@Dannya, it was only in my senior year of my university design program that we tackled logo design. I’m assuming you’re a self-learner and not in a formal design program. If that’s the case, you likely don’t understand what a logo is supposed to be, so I’ll mention a few things.
I think you already understand that a logo must represent whatever organization it’s meant to represent. In addition to that, however, a logo needs to set just the right tone for that organization and do so in a way that produces the best possible impression on the target audience. In this case, that target audience is the potential customers. You listed only three things you had in mind, and what I just mentioned is a big one that you missed.
A logo needs to be flexible. For example, it needs to work in color, grays, and black and white. It needs to be easily recognizable to people passing by in automobiles who aren’t paying much attention. It needs to be legible and readable when reduced to fit on the barrel of a promotional pen.
The best logos are simple and based around one idea — not several ideas crammed together, which usually produces incoherent and jumbled logos.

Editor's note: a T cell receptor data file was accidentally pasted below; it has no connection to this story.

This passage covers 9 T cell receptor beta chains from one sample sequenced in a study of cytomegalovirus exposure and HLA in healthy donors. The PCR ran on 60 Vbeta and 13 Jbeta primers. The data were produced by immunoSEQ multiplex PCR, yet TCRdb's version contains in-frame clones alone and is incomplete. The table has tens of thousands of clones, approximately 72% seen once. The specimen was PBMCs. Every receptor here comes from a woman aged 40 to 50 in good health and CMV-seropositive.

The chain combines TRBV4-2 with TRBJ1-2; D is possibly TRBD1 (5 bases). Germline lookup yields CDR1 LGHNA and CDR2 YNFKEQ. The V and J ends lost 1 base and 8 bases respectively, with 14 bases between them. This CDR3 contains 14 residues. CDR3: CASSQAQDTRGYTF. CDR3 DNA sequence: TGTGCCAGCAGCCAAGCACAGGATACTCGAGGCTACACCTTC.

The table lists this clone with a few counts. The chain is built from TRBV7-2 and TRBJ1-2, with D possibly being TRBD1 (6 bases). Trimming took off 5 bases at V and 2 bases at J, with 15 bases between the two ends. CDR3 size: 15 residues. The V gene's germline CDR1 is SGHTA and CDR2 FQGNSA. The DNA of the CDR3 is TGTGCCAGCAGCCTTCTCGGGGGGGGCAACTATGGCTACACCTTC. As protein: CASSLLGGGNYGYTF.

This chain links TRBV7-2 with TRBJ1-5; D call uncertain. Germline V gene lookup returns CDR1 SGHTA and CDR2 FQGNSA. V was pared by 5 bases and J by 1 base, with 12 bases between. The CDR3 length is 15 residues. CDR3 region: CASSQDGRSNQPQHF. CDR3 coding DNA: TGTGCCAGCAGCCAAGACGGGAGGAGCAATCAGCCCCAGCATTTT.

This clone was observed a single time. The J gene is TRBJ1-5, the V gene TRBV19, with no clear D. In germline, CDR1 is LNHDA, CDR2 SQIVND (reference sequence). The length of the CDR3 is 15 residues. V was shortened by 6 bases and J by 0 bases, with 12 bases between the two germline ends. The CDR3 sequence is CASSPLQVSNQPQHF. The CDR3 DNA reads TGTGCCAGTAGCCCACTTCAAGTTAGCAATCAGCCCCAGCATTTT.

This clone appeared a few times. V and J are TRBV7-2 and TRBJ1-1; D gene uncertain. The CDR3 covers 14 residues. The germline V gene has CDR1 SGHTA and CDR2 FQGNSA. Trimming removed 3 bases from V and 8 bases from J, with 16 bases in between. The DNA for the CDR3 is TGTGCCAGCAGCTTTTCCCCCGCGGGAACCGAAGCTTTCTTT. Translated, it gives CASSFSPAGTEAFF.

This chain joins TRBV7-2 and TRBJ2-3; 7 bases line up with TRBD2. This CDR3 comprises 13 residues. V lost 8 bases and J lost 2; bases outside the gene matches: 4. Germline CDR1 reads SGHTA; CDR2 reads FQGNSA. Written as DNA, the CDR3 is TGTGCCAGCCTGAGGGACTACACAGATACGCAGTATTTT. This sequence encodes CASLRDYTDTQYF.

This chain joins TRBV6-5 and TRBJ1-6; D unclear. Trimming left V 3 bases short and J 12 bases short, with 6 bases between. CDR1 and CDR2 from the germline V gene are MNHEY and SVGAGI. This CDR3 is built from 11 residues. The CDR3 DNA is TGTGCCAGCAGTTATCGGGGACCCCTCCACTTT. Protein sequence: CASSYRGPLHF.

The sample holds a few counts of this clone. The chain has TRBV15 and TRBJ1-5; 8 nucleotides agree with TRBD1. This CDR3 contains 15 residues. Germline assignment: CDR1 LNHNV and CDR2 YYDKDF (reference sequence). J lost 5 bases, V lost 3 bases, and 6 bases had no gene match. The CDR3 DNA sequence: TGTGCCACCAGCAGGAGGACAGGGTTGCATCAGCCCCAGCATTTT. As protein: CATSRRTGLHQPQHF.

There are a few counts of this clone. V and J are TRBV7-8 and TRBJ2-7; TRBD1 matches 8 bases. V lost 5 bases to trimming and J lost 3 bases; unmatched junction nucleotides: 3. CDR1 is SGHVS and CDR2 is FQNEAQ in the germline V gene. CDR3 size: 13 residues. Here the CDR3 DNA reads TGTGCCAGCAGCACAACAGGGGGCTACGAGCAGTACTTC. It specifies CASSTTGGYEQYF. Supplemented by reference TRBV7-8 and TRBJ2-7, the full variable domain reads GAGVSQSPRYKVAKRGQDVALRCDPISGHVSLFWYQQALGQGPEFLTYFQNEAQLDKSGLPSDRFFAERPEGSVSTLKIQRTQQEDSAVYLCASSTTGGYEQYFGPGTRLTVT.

The typography must be simple and highly readable.
With all this in mind, I’ll go through each of your logos.
First logo — The typography is cluttered and awkward. One or, at most, two typefaces should be used in a logo. Every word in the logo must be clear and highly legible. You’ve chosen to use three separate typefaces. I don’t know what the red circle with wings or arms is supposed to be. I don’t know what the black dots are meant to represent. Gradients don’t usually belong in logos — especially the initial concepts, which should be simple and unadorned. In general, your logo is a mismatched group of shapes and typography that do not work together.
Second logo — Get rid of the tiny, illegible line of type at the bottom. As already mentioned, lose the gradient. Use simpler typography for the company name, and make it larger, so people can easily read it. Combining the initials of the company into a logo is a common thing to do, but that thin white line separating the g from the v will disappear at smaller sizes. Turning one side of the v into a brush might not be a bad idea, but remember what I said about building a logo around one idea. The brush, instead of being the main idea, is just something you’ve added to everything else
Third logo — Again, the typography is not good. You really need to study typography if you want to design logos. I also have no idea what any of those shapes represent. As in the other logos, you have more than one idea fighting for attention. The tiny typography and extremely thin lines in the words, do not work — the typography won’t be readable at small sizes, and the lines will blur together and disappear at almost any size when printed.
You’re just starting out, and you’ve courageously posted what you’ve done here. After only a month of self-taught learning, I wouldn’t have expected your work to be good. You have much to learn.